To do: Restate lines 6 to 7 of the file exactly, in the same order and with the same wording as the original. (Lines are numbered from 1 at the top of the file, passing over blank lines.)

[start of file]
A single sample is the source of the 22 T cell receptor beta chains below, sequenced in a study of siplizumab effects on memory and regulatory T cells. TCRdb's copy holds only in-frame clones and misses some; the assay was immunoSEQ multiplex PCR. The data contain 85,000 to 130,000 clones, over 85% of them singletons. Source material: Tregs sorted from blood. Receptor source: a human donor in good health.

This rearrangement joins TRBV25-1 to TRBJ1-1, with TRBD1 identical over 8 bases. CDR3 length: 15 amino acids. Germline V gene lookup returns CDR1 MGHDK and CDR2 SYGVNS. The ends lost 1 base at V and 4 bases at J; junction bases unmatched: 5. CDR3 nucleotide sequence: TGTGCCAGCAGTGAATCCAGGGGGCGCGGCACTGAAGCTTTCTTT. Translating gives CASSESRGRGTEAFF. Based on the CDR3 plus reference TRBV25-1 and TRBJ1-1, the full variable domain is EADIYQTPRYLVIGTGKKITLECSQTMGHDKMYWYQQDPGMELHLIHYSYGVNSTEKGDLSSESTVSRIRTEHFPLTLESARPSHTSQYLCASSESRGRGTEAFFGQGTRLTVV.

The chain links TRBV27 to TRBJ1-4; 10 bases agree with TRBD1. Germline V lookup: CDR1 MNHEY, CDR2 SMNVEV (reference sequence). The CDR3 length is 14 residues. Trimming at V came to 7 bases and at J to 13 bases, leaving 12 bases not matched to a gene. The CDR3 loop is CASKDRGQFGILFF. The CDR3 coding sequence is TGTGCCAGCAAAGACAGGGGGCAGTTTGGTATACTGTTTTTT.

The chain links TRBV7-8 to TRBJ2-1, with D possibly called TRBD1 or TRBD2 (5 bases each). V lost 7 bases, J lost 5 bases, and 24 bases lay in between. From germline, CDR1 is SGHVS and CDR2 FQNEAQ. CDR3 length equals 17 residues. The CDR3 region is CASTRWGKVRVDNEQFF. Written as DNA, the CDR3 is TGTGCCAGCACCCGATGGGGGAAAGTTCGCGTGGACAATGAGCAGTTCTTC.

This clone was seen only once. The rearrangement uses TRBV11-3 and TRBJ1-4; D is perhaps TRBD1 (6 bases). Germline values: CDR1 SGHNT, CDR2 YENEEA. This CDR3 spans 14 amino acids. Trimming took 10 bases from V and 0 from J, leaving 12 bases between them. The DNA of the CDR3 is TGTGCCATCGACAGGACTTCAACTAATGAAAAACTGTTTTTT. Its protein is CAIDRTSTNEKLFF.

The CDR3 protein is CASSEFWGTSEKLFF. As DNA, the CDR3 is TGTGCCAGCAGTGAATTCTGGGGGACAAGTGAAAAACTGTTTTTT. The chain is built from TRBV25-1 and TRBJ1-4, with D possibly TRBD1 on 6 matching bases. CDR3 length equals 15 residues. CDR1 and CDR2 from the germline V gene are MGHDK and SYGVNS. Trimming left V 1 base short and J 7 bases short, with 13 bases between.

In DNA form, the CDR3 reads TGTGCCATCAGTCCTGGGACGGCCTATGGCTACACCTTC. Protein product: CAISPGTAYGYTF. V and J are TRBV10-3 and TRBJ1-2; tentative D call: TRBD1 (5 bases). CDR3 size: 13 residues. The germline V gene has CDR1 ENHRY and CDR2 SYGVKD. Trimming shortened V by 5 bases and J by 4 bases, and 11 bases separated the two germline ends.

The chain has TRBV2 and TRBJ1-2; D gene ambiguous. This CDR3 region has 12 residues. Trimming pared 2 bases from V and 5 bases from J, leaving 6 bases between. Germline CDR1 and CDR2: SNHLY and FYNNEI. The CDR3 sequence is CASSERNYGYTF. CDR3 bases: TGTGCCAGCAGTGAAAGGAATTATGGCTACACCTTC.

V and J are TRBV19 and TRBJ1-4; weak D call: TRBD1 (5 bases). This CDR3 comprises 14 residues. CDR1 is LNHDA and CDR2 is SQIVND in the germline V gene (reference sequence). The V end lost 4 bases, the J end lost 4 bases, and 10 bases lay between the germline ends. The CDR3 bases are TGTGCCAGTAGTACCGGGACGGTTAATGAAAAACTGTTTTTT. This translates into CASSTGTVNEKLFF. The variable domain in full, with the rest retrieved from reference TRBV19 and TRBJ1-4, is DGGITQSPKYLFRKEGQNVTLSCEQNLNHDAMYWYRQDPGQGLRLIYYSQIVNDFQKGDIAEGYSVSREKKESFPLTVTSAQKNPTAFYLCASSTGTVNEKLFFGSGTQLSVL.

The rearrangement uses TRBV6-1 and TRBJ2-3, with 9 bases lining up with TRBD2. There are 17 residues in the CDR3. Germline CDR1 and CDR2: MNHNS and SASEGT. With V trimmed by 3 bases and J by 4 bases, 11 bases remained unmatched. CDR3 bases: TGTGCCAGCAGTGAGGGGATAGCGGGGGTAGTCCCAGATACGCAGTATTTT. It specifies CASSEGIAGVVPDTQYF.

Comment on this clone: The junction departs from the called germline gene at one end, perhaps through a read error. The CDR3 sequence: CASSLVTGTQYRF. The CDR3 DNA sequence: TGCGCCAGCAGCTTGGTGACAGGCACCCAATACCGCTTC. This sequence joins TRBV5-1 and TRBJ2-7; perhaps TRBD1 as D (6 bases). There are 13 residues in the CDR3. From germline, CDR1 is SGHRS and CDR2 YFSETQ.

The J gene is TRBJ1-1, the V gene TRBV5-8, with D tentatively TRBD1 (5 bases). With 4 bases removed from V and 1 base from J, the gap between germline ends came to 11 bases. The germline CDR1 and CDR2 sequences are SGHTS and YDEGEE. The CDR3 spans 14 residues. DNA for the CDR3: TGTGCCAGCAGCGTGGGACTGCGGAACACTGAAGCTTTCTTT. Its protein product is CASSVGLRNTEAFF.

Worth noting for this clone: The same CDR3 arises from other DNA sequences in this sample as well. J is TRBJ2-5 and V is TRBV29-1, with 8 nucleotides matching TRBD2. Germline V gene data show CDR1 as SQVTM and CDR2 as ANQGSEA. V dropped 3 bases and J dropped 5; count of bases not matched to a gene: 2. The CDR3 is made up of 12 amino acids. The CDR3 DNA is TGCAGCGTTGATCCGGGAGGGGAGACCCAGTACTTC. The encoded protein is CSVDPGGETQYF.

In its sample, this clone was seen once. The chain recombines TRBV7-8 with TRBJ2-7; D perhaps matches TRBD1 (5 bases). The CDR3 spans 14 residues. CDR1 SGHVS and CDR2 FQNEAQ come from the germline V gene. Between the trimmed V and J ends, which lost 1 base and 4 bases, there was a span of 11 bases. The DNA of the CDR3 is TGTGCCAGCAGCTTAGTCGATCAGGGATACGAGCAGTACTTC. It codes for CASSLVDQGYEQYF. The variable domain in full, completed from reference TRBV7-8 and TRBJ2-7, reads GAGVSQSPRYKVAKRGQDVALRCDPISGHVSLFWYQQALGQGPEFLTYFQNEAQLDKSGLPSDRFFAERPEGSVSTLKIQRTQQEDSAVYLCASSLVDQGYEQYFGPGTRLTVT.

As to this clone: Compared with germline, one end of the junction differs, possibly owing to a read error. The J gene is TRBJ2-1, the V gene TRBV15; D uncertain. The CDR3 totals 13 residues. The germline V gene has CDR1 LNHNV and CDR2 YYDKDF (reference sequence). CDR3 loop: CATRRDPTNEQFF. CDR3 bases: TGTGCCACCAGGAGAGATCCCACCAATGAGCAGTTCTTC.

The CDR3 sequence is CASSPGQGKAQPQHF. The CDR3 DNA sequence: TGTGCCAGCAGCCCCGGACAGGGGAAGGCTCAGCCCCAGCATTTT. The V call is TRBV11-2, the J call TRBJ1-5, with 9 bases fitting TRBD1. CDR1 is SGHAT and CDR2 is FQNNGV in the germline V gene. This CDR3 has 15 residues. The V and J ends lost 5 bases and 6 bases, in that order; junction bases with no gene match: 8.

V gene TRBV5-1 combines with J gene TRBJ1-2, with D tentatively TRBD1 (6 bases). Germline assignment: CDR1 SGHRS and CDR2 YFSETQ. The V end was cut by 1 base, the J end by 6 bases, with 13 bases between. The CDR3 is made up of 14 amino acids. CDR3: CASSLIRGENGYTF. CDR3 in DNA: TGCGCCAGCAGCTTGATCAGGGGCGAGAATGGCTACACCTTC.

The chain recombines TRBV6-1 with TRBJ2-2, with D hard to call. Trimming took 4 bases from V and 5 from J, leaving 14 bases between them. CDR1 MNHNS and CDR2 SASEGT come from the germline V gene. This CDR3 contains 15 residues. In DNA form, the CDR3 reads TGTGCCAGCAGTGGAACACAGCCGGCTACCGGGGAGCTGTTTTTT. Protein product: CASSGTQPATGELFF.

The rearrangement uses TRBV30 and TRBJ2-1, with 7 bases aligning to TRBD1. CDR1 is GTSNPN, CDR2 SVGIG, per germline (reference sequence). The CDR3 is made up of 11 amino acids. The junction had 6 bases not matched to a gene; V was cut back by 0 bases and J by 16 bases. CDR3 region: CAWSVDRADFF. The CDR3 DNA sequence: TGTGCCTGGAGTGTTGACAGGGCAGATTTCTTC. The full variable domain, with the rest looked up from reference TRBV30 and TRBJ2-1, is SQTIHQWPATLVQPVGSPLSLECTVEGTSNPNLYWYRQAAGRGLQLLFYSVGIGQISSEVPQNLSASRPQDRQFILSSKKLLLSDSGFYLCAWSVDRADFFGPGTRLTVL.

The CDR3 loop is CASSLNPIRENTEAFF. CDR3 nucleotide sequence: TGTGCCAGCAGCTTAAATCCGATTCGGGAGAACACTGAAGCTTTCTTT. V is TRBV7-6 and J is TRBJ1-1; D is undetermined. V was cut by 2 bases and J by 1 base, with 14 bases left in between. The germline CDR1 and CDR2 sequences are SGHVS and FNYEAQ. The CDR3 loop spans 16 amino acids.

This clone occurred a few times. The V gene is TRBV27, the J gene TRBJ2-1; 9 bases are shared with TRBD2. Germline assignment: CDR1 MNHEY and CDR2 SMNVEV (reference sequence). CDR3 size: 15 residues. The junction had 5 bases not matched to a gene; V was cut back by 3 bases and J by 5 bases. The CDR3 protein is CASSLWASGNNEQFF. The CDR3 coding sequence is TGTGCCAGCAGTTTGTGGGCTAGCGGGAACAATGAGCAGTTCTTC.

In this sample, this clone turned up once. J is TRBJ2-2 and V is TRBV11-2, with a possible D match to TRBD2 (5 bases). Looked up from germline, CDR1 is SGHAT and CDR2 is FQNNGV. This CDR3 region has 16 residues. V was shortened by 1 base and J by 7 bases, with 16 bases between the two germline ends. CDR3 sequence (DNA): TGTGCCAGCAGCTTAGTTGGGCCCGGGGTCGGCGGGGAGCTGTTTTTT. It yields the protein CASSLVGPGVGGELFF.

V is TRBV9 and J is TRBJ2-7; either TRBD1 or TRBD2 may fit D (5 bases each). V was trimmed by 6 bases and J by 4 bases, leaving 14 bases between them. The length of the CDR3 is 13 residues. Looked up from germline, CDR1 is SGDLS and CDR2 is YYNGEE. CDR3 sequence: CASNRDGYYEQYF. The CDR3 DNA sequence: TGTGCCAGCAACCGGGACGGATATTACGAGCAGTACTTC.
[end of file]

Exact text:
The CDR3 protein is CASSEFWGTSEKLFF. As DNA, the CDR3 is TGTGCCAGCAGTGAATTCTGGGGGACAAGTGAAAAACTGTTTTTT. The chain is built from TRBV25-1 and TRBJ1-4, with D possibly TRBD1 on 6 matching bases. CDR3 length equals 15 residues. CDR1 and CDR2 from the germline V gene are MGHDK and SYGVNS. Trimming left V 1 base short and J 7 bases short, with 13 bases between.

In DNA form, the CDR3 reads TGTGCCATCAGTCCTGGGACGGCCTATGGCTACACCTTC. Protein product: CAISPGTAYGYTF. V and J are TRBV10-3 and TRBJ1-2; tentative D call: TRBD1 (5 bases). CDR3 size: 13 residues. The germline V gene has CDR1 ENHRY and CDR2 SYGVKD. Trimming shortened V by 5 bases and J by 4 bases, and 11 bases separated the two germline ends.